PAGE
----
Sisal vs. Jute Grasscloth: The differences and benefits

Each type of grasscloth offers textural and visual variances that result from the unique fibers used in the production process. In this article, we will be exploring two of our most popular grasscloth types and delving into the differences between jute and sisal. If you’re considering installing grasscloth in a room, this can be your guide to deciding between sisal vs. jute wallpaper.


Sisal vs. jute: Exploring the differences


Side by side pictures, the first with a wall covered in blue grasscloth with tulips in front, the other a group of sisal grasscloth samples


What is sisal?

Sisal material is a grasscloth wallpaper made from the fiber of the agave plant. It produces a stiff material that gets harvested and woven into a smooth, fine texture with an elegant and natural look. As the most popular type of grasscloth in our collection, sisal can be used to create a soft and inviting interior, as the fine weaving of the fibers creates a subtle effect, and the texture of the material absorbs natural dyes evenly to create a fairly consistent-colored surface. 

One of the distinct attributes of sisal grasscloth is how well the material takes color. The fine fibers are dyed and woven, then backed onto eco-friendly paper, which can also be dyed to create a uniform colorway like the soft aqua-hued Aegean, the deep indigo of Inkwell, or the pale pink Blush. For a visual effect with greater contrast, the base paper can also be dyed a different color than the sisal fibers, like with the natural-looking colors of our Linseed or Acacia. These two colorways will emphasize the variety in the natural fiber, since some fibers will absorb color differently, giving the surface a naturally textured look in the weft–the grasscloth fibers that lay horizontally on the surface–as it shows changing thicknesses and color absorption. In a colorway like Atlas, the variegated look of the fibers is intentional, weaving in multiple parts of the sisal plant to achieve the multi-sisal fiber look.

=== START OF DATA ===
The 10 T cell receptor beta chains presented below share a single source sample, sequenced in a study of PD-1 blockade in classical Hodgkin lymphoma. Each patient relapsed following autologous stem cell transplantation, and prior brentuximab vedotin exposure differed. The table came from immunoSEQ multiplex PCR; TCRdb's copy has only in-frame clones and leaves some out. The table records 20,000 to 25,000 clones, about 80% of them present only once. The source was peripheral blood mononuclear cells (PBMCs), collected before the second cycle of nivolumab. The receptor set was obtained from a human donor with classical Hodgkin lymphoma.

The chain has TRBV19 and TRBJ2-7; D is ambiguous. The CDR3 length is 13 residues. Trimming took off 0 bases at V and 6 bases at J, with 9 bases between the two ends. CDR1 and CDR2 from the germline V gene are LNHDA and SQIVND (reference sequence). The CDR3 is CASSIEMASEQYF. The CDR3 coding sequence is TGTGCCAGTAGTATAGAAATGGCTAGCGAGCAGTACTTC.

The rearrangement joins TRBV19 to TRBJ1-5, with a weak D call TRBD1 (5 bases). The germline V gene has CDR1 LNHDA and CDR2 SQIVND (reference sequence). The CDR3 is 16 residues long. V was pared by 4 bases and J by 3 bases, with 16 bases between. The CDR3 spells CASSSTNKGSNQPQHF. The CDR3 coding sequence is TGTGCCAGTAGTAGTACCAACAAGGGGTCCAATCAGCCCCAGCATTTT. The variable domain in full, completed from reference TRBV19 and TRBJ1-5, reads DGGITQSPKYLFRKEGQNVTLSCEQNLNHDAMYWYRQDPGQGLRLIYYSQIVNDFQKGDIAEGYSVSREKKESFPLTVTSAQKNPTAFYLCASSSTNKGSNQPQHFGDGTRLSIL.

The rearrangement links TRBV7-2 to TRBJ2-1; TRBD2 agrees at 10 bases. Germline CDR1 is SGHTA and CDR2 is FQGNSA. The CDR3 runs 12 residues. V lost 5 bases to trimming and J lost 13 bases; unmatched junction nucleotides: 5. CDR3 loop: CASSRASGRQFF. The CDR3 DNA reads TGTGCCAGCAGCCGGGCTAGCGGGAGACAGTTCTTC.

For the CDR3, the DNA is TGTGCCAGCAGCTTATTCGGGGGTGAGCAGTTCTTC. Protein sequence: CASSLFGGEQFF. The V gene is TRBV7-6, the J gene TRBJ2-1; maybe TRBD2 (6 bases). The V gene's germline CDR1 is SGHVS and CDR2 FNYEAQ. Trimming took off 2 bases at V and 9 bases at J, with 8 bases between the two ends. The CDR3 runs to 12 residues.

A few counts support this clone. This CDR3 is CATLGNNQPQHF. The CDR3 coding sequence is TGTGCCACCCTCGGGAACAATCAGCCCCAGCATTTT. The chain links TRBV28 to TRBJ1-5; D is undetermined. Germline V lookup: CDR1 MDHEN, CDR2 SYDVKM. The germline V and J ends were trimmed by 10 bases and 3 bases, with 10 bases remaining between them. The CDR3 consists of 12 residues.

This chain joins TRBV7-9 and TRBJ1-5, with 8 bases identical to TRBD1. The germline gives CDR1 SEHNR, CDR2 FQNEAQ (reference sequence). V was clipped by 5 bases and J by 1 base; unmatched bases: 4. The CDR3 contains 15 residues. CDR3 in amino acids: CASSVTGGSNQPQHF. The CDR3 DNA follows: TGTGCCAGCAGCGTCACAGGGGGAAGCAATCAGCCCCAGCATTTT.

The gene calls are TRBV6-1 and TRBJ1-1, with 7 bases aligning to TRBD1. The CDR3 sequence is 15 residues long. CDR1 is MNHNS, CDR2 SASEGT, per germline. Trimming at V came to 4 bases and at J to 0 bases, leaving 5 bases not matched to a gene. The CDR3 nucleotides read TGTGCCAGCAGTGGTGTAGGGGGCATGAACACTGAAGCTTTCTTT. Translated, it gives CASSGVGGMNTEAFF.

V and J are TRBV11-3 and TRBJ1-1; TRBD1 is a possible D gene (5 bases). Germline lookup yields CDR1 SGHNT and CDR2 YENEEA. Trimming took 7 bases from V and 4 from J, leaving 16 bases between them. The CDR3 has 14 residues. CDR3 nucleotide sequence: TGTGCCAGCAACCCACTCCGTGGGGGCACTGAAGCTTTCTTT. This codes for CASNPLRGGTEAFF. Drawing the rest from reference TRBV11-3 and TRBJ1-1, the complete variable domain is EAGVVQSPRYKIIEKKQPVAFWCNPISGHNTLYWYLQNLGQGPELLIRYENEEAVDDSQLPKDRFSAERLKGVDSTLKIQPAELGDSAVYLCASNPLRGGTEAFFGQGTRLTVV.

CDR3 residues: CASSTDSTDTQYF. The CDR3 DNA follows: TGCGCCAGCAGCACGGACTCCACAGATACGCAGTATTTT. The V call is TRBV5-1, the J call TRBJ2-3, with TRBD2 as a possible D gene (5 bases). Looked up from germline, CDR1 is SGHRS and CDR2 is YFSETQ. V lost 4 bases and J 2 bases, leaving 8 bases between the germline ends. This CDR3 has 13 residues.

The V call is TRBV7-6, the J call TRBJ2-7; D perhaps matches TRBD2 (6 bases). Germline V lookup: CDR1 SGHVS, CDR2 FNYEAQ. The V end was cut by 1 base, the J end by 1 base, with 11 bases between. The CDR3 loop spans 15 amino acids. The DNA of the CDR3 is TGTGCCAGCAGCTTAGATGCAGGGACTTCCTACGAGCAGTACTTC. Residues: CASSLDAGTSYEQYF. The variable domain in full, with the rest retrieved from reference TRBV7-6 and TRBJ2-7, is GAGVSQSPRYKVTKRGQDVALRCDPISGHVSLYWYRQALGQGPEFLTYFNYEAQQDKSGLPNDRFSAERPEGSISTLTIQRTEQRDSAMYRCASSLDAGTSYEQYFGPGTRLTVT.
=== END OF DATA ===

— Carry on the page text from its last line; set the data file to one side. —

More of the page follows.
Side by side images, the first one at a cigar shop with a wall covered in jute grasscloth, the other a group of jute grasscloth samples


What is jute material?

Jute is made of a long, shiny plant fiber that is harvested and spun into coarse strong threads, often featuring  hand-tied knots. Unlike Sisal, which is more fine and subtle, jute fiber is often used to make a bold textural statement, while still adding an elegant backdrop to any interior. When considering the differences between sisal vs. jute, the latter takes slightly longer to produce because of the harvesting, hand-knotting, and weaving process. Within our jute collection, there are two types: raw and woven. Raw jute–like Grackle, Coast, Hessite, Pyrite, or Rex–uses the husk of the plant and does not feature knots. Each of these colorways retains a distinctly natural feel, with a strong coloration of the wood-looking raw fiber husk showing through. By contrast, the woven jute cloth fibers result from a more processed origin, where the inside of the plant is used and then hand tied into knots, as shown in colorways like Puka or Dungaree.